Photo credit: Supreme Court Pediment by Flickr.com user Kevin Harber

In the Mountains of Yunnan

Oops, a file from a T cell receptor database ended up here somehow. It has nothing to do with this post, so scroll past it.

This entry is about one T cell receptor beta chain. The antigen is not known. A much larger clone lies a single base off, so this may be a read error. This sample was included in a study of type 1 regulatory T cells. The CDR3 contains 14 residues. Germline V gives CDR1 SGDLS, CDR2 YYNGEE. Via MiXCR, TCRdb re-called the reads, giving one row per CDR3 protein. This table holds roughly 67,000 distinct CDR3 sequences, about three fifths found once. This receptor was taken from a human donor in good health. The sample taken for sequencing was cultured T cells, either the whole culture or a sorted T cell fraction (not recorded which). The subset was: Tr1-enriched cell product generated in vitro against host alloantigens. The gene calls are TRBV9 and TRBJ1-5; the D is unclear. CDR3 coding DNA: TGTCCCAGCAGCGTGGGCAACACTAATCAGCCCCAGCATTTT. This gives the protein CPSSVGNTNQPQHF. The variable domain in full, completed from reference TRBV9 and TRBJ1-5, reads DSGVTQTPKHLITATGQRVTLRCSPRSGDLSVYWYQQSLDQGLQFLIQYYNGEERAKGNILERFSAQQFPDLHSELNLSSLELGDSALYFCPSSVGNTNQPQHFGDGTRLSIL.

Living in Kunming has its benefits:-great food; friendly people; helpful colleagues; and stimulating work. But for a city of its size, there is precious little public open space and I have yet to discover any place where one can walk on dirt or grass more than a few meters at a stretch. After two months in town, it was time to get out into the mountains. I had been finalizing a paper on Yunnan’s experiment with national parks; what better idea than to visit one of these areas for a hike? But my Tibetan guide Tsebho—who lives in Xiangrila near Pudacuo National Park—had a better idea: “Let’s walk all the way across all of Yunnan’s three parallel rivers to the Nujiang.  If we can do it, it should take about 12 days.” “Why not?” I replied. This trip would be the ultimate antidote to urban life in Kunming; in fact, we didn’t even know if the route was possible. We did know that few if any foreigners had attempted it. Aside from a challenging itinerary to cross three great rivers and the 15,000 foot ranges that separate them, the route could yield important information about habitat quality and potential for biological connectivity between Baima Xueshan National Nature Reserve and large chunks of roadless country to the south. Baima was scheduled to become a national park by 2015. The rationale for turning nature reserves into national parks was that, unlike current policies that restrict visitor access in the name of conservation, (limited) tourism development could support environmental protection; people would be welcome in the new parks. Climbing over the Shaka range west of Xiangrila, was relatively easy. We hiked up a narrow defile below soaring metamorphic rock cliffs following local herder trails till we topped out in yak pastureland. The herders had already descended to the valley for the winter and all their huts were abandoned. We pressed on into higher pasture, then subalpine scrub and meadow to camp at 13,000 feet. The morning broke cool and clear. We ascended higher into a series of alpine basins, finally cresting a 13,600 foot pass. A steep descent into lichen-covered old growth fir forest—the Pacific Northwest in Yunnan—we encountered no one. Hours later, hobbled by 3,000 feet of sharp downhill in less than 2.5 miles bearing heavy packs, we camped on an old logging road, the only flat place we could find. “We’re over the first mountains and into the Jinsha,” Tsebho announced, “but it’ll take all tomorrow to reach the river. We’ll have to hop a local bus 45 miles to the village at the end of the road and hire horses to carry our packs over Baima. Then all we have to do is get up over the next range to the Nujiang.” But we never made it. At the Jinsha, at the close of our third day, the rains came down, the temperature dropped, and so we holed up in a ramshackle unheated guesthouse ($4/night) at roads end, waiting for the weather to break. We sat for two days; the rain only let up for a few hours. Then, we had another problem. The village boss refused to let us proceed since we didn’t have an official permit to enter Baima. Tsebho argued that we would stay south of the reserve but the official remained unconvinced. Then company arrived at the guesthouse.  A Chinese hiking club from the mega-city Shenzhen staggered into town. With little experience, but having read on the Internet about a Chinese group doing our route in reverse in 2006, they had already crossed over two of the three ranges. But they were beat. In fact, given the poor weather, they decided to call it quits an hour after meeting us. The presence of the Chinese hikers solved our permit problem. How could the village boss say “no” to us if another group without a permit had just accomplished what we wanted to do? Chinese conservation policies are strict on paper but enforcement on the ground is often circumstantial. Neither the hikers nor the village boss, however, controlled the weather. On the sixth morning, it was still pouring and probably snowing in the high country. So we, too, decided to terminate our hike and retreat back to Xiangrila. I learned three lessons from this trip. First, caution is always warranted when dealing with high mountains and difficult trails. It has rained nine of the last ten days since we returned. Second, never underestimate determined Chinese hikers; given their lack of experience, they were lucky they travelled safely as far as they did. And third, travel in China’s nature reserves can be a crap shoot, and visitor regulations are in need of reform. Yunnan’s new national park rules may do just that.